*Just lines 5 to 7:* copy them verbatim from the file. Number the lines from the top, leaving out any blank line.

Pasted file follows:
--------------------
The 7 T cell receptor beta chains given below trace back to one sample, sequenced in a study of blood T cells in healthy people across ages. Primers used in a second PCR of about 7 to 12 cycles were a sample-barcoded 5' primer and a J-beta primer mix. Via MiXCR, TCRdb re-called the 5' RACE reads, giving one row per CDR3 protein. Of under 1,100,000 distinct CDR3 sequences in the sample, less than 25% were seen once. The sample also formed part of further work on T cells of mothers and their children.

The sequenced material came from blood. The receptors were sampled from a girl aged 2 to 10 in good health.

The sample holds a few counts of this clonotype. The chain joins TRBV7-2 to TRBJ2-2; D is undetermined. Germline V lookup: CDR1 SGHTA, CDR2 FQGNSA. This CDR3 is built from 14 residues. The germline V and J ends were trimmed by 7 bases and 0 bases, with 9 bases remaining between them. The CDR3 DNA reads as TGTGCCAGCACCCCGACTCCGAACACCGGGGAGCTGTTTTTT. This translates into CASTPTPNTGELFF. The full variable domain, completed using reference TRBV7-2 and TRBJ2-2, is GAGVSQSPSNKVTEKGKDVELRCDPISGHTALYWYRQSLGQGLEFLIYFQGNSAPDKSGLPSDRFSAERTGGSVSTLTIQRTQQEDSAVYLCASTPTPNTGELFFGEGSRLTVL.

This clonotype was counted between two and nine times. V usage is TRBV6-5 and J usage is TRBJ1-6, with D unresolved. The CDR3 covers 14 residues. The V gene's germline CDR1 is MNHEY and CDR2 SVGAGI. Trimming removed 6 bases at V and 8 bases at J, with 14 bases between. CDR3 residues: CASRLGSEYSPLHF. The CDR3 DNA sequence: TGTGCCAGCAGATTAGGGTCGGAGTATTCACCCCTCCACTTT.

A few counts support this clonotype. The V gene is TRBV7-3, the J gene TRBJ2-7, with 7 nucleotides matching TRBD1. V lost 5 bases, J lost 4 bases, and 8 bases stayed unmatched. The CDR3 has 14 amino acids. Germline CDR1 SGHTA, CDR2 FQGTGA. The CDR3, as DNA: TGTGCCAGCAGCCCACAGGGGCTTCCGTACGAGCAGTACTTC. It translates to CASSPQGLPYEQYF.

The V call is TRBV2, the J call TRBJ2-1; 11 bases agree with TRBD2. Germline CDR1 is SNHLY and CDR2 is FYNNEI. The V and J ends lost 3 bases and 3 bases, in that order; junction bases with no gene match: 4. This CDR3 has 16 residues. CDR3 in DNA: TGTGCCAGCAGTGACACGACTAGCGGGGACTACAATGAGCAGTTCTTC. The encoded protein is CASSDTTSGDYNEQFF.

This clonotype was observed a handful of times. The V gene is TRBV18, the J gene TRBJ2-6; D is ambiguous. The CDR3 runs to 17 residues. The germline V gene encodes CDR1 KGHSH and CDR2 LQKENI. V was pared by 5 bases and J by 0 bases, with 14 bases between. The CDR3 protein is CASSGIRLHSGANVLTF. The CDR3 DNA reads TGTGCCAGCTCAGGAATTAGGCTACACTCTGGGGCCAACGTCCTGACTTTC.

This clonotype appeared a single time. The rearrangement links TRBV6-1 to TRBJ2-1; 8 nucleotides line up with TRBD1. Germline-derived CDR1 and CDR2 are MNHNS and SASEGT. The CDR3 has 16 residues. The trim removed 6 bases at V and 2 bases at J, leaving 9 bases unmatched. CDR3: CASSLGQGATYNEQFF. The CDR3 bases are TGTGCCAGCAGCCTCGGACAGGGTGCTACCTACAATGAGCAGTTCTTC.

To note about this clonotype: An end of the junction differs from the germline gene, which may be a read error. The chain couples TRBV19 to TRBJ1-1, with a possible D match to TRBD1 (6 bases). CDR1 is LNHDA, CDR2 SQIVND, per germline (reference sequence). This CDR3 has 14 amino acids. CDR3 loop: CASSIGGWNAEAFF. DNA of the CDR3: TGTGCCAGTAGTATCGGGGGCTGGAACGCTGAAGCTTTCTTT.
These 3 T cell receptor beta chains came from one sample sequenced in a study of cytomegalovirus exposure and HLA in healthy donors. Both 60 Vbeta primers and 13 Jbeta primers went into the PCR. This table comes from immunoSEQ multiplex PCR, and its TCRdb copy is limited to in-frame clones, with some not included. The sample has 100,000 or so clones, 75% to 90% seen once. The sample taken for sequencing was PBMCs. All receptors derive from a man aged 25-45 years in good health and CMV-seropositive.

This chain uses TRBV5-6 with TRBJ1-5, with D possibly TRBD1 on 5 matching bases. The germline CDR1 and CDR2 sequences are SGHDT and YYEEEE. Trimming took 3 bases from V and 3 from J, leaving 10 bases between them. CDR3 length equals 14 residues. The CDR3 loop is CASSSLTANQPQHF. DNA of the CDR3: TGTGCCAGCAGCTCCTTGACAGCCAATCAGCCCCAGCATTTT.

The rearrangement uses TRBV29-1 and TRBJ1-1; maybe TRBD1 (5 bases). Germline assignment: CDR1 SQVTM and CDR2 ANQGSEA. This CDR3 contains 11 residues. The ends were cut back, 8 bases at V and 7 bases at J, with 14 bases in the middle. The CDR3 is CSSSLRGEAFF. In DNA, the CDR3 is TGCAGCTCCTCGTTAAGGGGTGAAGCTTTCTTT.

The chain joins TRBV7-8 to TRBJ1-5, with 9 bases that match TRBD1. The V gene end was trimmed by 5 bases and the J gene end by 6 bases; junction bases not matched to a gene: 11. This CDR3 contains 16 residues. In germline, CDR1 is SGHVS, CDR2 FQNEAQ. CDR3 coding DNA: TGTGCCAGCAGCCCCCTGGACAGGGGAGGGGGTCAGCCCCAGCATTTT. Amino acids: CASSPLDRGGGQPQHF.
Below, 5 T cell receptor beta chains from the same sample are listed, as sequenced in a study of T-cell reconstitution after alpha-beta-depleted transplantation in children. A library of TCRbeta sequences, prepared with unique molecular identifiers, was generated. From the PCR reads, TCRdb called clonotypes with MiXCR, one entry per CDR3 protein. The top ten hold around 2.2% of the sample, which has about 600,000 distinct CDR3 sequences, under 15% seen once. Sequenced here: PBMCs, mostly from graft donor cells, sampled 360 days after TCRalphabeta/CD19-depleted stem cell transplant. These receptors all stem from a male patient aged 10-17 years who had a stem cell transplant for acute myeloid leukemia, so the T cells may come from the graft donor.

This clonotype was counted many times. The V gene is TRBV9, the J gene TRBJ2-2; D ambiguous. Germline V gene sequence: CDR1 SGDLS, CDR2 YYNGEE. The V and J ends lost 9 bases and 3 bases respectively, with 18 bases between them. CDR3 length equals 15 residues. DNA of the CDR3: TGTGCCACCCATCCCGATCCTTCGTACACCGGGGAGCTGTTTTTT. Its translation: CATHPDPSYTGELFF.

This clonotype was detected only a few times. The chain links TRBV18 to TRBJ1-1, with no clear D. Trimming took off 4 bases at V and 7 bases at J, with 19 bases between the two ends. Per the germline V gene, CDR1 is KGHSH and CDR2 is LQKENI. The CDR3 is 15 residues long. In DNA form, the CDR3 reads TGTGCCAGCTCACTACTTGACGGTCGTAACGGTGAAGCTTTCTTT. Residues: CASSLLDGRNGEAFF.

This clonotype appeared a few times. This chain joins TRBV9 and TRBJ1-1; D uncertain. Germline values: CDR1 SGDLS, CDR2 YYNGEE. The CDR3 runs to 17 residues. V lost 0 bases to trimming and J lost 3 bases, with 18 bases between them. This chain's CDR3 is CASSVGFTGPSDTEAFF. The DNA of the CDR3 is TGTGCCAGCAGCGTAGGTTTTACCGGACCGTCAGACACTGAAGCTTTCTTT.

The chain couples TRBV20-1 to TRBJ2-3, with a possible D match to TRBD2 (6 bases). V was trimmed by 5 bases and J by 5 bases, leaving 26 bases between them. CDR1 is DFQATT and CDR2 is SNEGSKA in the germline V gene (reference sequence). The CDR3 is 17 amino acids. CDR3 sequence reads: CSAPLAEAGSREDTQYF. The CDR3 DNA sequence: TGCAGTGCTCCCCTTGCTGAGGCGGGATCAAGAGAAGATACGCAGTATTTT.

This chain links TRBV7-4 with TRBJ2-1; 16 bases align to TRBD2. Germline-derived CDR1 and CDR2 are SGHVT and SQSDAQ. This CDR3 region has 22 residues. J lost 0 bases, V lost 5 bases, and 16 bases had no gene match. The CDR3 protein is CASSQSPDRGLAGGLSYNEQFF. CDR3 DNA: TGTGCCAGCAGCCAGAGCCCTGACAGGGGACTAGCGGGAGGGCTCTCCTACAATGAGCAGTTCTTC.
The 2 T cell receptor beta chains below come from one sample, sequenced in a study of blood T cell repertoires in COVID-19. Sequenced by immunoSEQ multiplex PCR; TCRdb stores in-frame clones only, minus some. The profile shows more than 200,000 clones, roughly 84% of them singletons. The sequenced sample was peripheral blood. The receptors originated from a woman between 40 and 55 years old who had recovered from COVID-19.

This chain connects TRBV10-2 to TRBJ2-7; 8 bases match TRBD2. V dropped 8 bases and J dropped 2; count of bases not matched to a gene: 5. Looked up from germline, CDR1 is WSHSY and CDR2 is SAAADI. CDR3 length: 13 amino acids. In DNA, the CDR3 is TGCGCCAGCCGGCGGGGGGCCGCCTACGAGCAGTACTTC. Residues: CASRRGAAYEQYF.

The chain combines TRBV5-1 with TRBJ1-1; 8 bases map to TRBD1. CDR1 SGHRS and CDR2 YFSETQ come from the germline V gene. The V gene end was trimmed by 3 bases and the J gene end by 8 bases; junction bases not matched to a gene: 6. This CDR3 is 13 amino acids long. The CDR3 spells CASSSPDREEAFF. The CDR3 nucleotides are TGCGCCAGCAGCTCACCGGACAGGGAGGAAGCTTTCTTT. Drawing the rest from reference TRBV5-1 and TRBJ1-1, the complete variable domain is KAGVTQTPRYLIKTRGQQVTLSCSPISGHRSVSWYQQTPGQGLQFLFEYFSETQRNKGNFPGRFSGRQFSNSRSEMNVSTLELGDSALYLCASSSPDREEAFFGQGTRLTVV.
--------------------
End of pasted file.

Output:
A few counts support this clonotype. The V gene is TRBV7-3, the J gene TRBJ2-7, with 7 nucleotides matching TRBD1. V lost 5 bases, J lost 4 bases, and 8 bases stayed unmatched. The CDR3 has 14 amino acids. Germline CDR1 SGHTA, CDR2 FQGTGA. The CDR3, as DNA: TGTGCCAGCAGCCCACAGGGGCTTCCGTACGAGCAGTACTTC. It translates to CASSPQGLPYEQYF.

The V call is TRBV2, the J call TRBJ2-1; 11 bases agree with TRBD2. Germline CDR1 is SNHLY and CDR2 is FYNNEI. The V and J ends lost 3 bases and 3 bases, in that order; junction bases with no gene match: 4. This CDR3 has 16 residues. CDR3 in DNA: TGTGCCAGCAGTGACACGACTAGCGGGGACTACAATGAGCAGTTCTTC. The encoded protein is CASSDTTSGDYNEQFF.

This clonotype was observed a handful of times. The V gene is TRBV18, the J gene TRBJ2-6; D is ambiguous. The CDR3 runs to 17 residues. The germline V gene encodes CDR1 KGHSH and CDR2 LQKENI. V was pared by 5 bases and J by 0 bases, with 14 bases between. The CDR3 protein is CASSGIRLHSGANVLTF. The CDR3 DNA reads TGTGCCAGCTCAGGAATTAGGCTACACTCTGGGGCCAACGTCCTGACTTTC.